A team of scientists has announced a genomic sequence for the rest of us: mapping the DNA of a grain fungus that wreaks havoc with beer brewing.
The genomic sequence of the fungal plant pathogen, Fusarium graminearum, has been completed, providing scientists a roadmap to combating a fungus that infects wheat and barley crops, rendering them unusable. From Michigan State University:
On tap: Genomic sequence of an enemy of beer and bread
EAST LANSING, Mich. ? A team of scientists ? including one from Michigan State University ? has announced a genomic sequence for the rest of us: mapping the DNA of a grain fungus that wreaks havoc with beer brewing.
The genomic sequence of the fungal plant pathogen, Fusarium graminearum, has been completed, providing scientists a roadmap to combating a fungus that infects wheat and barley crops, rendering them unusable.
“We have enough to do a tremendous amount of good work,” said Frances Trail, MSU associate professor of plant biology. “Now we can begin to unravel mechanisms to combat this fungus which is a devastating problem in Michigan, the Midwest and all over the world.”
This fungus is a serious pathogen of wheat and barley in Michigan and throughout the Midwest. It causes Fusarium head blight, which reduces grain yields, and taints grain with mycotoxins that have been found to be detrimental to human and animal health.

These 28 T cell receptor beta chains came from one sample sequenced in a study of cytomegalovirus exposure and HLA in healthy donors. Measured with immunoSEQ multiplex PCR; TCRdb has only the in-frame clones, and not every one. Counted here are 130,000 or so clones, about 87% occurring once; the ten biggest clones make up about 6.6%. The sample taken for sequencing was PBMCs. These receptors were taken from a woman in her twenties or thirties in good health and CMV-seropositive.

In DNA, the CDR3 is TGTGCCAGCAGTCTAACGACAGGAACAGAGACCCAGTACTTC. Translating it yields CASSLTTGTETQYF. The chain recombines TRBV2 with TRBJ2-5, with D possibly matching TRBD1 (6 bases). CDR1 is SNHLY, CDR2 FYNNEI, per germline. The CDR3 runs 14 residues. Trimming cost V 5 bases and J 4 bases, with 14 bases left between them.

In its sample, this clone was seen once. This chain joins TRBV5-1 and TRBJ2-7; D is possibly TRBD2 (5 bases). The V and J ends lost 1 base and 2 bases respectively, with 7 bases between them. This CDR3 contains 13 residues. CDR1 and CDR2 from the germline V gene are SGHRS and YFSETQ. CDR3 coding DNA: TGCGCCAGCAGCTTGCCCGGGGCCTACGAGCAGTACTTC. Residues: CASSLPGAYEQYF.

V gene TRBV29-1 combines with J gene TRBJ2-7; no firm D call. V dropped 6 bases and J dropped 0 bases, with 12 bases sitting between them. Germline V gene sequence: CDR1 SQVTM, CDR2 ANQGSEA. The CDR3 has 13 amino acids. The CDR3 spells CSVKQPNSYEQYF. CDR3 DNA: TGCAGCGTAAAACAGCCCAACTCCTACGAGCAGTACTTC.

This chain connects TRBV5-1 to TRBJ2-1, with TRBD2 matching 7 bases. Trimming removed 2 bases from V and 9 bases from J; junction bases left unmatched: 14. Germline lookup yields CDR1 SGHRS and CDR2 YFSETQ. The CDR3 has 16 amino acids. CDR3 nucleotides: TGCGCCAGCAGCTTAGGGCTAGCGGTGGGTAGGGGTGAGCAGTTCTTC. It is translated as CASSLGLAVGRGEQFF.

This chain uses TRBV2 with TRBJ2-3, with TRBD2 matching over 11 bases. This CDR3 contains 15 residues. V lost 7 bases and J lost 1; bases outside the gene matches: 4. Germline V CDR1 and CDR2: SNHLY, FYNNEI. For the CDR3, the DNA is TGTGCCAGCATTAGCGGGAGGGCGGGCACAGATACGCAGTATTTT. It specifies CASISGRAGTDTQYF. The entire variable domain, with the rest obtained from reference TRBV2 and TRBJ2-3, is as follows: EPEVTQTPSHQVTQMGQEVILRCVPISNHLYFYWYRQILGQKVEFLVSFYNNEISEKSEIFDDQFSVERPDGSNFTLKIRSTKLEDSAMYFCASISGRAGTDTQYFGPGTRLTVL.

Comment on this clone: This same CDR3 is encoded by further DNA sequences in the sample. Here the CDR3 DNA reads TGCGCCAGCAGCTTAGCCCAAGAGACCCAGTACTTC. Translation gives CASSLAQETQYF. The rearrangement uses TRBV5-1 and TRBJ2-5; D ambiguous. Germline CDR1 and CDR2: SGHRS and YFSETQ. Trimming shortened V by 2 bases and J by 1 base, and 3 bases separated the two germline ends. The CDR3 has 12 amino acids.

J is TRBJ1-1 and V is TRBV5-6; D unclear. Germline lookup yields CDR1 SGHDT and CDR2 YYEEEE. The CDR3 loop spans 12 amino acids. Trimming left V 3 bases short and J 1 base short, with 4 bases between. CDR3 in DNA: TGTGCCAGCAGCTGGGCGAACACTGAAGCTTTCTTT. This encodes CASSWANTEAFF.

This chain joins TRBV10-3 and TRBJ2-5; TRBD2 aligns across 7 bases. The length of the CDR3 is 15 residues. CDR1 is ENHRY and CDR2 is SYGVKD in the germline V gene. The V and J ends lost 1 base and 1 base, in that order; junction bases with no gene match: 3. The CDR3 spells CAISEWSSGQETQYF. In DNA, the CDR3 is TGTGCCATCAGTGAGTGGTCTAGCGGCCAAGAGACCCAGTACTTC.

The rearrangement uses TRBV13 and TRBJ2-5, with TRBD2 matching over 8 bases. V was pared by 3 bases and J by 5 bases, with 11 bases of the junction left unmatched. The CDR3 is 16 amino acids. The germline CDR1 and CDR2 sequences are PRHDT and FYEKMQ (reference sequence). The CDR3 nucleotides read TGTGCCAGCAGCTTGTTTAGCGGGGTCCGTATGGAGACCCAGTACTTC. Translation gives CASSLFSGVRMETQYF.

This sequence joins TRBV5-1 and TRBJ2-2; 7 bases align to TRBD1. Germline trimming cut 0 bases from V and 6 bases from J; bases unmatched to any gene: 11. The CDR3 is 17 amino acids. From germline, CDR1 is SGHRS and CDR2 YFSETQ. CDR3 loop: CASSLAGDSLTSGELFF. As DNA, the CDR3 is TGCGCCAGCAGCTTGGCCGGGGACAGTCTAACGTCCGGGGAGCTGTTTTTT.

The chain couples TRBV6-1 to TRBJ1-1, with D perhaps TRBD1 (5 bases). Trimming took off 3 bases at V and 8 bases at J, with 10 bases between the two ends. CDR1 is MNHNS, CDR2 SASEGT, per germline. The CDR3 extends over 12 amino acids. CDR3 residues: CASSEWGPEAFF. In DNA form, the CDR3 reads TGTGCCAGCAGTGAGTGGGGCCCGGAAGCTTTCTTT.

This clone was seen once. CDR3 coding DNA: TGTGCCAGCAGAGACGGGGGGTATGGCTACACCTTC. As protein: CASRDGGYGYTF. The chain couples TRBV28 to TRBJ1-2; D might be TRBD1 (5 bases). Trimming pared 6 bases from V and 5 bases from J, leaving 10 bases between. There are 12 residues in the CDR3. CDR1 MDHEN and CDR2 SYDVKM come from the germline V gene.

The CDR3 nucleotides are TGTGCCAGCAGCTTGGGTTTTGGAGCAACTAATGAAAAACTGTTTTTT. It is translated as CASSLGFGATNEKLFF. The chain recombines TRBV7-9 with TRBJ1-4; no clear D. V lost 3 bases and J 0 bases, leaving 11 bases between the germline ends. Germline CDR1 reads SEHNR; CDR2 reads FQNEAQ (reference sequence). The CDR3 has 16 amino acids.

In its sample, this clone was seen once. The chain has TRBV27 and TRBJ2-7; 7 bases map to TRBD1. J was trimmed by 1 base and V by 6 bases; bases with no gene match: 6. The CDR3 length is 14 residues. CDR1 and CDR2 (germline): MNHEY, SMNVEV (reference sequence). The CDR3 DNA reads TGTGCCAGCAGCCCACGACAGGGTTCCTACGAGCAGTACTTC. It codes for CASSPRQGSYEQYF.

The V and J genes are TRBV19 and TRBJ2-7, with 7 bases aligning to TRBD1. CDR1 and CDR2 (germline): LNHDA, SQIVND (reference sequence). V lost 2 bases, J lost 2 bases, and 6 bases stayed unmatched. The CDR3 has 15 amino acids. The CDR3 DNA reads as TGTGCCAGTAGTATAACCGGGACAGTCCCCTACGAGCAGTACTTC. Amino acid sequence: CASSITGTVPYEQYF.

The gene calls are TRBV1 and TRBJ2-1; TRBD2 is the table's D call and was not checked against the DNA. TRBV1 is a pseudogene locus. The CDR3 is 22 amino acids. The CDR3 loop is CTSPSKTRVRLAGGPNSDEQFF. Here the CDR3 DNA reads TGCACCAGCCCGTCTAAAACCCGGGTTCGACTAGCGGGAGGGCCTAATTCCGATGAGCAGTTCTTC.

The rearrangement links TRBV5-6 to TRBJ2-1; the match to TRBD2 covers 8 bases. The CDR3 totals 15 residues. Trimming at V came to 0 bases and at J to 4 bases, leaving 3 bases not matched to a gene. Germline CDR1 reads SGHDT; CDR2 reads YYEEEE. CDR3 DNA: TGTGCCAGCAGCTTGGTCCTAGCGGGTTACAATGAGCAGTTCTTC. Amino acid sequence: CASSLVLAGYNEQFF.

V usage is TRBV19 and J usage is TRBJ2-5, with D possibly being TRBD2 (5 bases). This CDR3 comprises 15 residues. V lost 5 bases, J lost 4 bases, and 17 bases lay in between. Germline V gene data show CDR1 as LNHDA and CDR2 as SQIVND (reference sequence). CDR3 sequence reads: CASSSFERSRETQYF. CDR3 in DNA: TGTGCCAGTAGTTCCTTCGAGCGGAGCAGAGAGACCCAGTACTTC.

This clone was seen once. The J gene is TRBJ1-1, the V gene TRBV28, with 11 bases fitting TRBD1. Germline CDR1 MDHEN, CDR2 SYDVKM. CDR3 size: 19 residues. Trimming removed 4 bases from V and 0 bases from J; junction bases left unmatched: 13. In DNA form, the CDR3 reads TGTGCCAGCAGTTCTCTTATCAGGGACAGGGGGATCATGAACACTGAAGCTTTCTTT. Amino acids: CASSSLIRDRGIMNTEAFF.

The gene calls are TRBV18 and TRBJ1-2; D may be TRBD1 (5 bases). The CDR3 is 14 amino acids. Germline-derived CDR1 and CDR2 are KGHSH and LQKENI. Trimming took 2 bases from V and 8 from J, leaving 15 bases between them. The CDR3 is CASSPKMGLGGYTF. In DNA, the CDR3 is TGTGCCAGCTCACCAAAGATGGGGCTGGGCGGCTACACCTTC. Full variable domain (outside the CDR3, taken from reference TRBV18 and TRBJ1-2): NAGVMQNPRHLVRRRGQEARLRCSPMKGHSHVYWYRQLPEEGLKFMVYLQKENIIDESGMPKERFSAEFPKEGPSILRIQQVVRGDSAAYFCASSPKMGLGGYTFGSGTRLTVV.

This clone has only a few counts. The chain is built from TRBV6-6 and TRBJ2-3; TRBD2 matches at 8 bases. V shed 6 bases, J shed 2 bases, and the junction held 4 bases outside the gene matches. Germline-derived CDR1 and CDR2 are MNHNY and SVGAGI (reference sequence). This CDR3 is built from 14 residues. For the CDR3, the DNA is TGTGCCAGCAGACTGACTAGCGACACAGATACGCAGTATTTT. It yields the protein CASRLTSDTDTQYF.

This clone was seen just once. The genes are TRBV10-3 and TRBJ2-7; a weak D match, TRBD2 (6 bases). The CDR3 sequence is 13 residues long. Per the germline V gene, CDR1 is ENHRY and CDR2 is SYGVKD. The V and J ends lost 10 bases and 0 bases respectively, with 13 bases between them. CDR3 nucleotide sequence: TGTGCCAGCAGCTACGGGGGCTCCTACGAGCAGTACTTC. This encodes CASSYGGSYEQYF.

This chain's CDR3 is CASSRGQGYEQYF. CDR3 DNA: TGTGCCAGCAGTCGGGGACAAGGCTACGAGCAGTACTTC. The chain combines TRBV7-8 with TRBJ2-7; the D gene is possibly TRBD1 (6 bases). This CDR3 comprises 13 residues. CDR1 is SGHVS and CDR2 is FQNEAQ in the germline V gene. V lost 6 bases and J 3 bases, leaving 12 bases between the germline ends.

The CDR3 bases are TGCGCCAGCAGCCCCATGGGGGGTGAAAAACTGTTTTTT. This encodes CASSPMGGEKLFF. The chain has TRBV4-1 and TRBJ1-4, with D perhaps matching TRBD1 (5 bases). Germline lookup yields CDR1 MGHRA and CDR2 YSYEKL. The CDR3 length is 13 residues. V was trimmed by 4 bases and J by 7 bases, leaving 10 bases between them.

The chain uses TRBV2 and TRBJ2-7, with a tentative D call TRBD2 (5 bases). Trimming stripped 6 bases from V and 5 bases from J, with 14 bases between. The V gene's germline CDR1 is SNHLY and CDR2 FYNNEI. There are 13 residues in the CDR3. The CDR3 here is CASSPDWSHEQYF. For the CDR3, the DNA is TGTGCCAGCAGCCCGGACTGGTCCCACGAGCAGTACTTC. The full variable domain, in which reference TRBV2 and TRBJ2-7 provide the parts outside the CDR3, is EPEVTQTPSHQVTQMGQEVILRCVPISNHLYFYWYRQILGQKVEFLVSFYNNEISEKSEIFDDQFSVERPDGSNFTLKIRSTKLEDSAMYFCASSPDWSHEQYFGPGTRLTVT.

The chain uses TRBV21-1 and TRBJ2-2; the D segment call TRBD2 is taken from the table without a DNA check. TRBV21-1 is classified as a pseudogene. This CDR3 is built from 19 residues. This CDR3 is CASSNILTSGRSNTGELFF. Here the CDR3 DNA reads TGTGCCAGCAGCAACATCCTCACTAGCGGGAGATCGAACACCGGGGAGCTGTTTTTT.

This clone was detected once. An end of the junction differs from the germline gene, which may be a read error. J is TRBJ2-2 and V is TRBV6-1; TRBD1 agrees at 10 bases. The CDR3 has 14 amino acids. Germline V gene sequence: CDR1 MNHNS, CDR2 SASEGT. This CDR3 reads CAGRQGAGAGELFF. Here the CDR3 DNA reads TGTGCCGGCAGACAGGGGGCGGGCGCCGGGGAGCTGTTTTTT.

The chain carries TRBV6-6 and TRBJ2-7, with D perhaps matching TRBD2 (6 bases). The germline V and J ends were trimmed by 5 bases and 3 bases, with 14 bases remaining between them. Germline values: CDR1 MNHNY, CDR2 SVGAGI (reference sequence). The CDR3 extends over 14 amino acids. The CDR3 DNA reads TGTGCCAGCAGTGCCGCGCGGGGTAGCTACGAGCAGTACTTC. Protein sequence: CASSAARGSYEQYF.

F. graminearum also is a pox to beer producers. Malting creates a fungus friendly environment, and barley infected with the fungus produces beer with a vast excess of foam. As a result, the malting barley industry has a zero tolerance for this fungus.
The fungus comes with a steep price tag ? rendering crops worthless. For example, head blight outbreaks in the 1990s cost U.S. agriculture $3 billion.
F. graminearum begins its blighting ways as pinprick-sized pods that spit spores into the air. The spores float over grain fields, landing on flowering wheat and barley. The spores grow into the wheat flowers. The often cool, wet weather of the U.S. Midwest provides an ideal environment for the fungus to take hold.
The result:: fields of blight, identified by withered, bleached heads of grain. At harvest, many of the grains are shrunken and white, and harbor the mycotoxins.
“Classical control methods for blight just aren’t working,” Trail said. “Sequencing this fungus can be the beginning of designing new methods of control.”
The F. graminearum sequencing project represents a partnership between MSU and the Whitehead Institute Center for Genome Research at the Massachusetts Institute of Technology, H. Corby Kistler at the U.S. Department of Agriculture, ARS Cereal Disease Lab of University of Minnesota and Jin-Rong Xu at Purdue University.
Researchers now will work to understand and annotate specific gene function within the sequence. In Trail’s lab, work already has begun on specific genes that appear to control the firing mechanisms of the spore pods.